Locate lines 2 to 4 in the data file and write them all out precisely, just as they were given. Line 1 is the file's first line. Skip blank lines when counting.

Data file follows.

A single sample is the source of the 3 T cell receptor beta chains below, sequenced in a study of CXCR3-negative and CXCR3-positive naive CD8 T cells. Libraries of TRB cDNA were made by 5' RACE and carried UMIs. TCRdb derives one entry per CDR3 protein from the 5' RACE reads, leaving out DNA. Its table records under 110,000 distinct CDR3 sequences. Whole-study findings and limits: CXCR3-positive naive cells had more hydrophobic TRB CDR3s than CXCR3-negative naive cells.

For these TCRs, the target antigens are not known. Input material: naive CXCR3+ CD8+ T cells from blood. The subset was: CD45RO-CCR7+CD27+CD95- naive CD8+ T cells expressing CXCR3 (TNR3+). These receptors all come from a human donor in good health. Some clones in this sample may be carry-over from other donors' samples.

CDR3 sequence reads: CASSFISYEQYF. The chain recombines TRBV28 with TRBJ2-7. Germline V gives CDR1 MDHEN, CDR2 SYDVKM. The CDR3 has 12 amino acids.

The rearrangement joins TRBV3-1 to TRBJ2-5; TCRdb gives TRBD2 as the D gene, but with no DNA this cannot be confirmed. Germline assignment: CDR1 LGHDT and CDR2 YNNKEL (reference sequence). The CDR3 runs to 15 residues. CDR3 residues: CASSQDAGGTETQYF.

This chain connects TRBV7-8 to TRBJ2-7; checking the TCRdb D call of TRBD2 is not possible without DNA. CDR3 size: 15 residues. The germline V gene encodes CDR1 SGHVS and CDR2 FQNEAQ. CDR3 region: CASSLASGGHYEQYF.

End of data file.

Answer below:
For these TCRs, the target antigens are not known. Input material: naive CXCR3+ CD8+ T cells from blood. The subset was: CD45RO-CCR7+CD27+CD95- naive CD8+ T cells expressing CXCR3 (TNR3+). These receptors all come from a human donor in good health. Some clones in this sample may be carry-over from other donors' samples.

CDR3 sequence reads: CASSFISYEQYF. The chain recombines TRBV28 with TRBJ2-7. Germline V gives CDR1 MDHEN, CDR2 SYDVKM. The CDR3 has 12 amino acids.

The rearrangement joins TRBV3-1 to TRBJ2-5; TCRdb gives TRBD2 as the D gene, but with no DNA this cannot be confirmed. Germline assignment: CDR1 LGHDT and CDR2 YNNKEL (reference sequence). The CDR3 runs to 15 residues. CDR3 residues: CASSQDAGGTETQYF.